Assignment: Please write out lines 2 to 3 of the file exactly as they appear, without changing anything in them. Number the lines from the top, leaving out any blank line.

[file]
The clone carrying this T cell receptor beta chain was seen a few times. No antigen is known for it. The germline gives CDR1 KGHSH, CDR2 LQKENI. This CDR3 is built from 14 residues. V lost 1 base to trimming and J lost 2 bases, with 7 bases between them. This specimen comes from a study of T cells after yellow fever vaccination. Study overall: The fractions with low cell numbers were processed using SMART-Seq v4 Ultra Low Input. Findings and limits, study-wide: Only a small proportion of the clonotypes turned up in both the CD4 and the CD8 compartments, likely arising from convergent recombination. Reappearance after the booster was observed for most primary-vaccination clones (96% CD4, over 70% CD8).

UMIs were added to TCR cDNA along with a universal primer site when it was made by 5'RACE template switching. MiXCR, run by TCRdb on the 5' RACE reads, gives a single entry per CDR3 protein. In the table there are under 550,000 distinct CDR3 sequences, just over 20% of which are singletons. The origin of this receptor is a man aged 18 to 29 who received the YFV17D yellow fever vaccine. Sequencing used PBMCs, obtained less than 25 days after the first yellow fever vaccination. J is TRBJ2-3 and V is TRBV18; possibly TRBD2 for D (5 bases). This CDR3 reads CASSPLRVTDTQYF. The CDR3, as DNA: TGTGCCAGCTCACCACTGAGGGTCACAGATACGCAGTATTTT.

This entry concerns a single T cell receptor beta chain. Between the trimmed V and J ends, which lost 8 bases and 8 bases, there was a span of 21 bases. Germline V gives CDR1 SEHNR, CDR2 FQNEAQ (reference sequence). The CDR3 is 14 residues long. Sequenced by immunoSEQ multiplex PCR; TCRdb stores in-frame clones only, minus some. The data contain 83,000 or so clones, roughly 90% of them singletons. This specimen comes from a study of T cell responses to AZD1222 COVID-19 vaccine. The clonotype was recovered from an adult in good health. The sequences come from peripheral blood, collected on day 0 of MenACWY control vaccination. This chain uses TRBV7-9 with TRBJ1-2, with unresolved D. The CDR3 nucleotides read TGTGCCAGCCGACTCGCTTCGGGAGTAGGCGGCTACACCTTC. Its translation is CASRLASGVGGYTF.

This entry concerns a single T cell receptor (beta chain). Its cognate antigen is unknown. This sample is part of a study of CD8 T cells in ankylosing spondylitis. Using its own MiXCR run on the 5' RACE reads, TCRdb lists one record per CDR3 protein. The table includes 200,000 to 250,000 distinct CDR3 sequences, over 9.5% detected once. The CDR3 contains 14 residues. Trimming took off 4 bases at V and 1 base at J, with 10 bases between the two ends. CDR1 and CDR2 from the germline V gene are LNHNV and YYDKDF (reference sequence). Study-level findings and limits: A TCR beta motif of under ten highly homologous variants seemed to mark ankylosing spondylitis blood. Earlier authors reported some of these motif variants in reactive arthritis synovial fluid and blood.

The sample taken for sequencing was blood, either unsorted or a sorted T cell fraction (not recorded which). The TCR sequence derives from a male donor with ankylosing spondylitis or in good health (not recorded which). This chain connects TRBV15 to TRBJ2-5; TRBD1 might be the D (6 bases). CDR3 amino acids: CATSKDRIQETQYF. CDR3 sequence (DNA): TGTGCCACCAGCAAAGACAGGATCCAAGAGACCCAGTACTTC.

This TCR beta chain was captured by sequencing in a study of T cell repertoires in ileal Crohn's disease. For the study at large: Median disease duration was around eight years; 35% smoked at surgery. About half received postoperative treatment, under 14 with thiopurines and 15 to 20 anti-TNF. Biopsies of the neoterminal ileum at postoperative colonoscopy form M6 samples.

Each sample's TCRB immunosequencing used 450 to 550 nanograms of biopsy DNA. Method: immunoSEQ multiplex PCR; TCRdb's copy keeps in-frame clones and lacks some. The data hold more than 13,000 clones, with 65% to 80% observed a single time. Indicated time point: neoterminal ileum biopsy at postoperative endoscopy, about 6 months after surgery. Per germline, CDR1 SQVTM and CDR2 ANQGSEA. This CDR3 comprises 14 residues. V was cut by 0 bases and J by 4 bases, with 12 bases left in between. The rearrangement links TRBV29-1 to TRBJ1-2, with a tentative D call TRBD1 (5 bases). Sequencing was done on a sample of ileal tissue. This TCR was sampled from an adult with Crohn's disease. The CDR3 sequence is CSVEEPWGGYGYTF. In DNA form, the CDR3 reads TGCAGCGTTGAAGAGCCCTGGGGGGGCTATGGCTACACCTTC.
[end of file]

UMIs were added to TCR cDNA along with a universal primer site when it was made by 5'RACE template switching. MiXCR, run by TCRdb on the 5' RACE reads, gives a single entry per CDR3 protein. In the table there are under 550,000 distinct CDR3 sequences, just over 20% of which are singletons. The origin of this receptor is a man aged 18 to 29 who received the YFV17D yellow fever vaccine. Sequencing used PBMCs, obtained less than 25 days after the first yellow fever vaccination. J is TRBJ2-3 and V is TRBV18; possibly TRBD2 for D (5 bases). This CDR3 reads CASSPLRVTDTQYF. The CDR3, as DNA: TGTGCCAGCTCACCACTGAGGGTCACAGATACGCAGTATTTT.

This entry concerns a single T cell receptor beta chain. Between the trimmed V and J ends, which lost 8 bases and 8 bases, there was a span of 21 bases. Germline V gives CDR1 SEHNR, CDR2 FQNEAQ (reference sequence). The CDR3 is 14 residues long. Sequenced by immunoSEQ multiplex PCR; TCRdb stores in-frame clones only, minus some. The data contain 83,000 or so clones, roughly 90% of them singletons. This specimen comes from a study of T cell responses to AZD1222 COVID-19 vaccine. The clonotype was recovered from an adult in good health. The sequences come from peripheral blood, collected on day 0 of MenACWY control vaccination. This chain uses TRBV7-9 with TRBJ1-2, with unresolved D. The CDR3 nucleotides read TGTGCCAGCCGACTCGCTTCGGGAGTAGGCGGCTACACCTTC. Its translation is CASRLASGVGGYTF.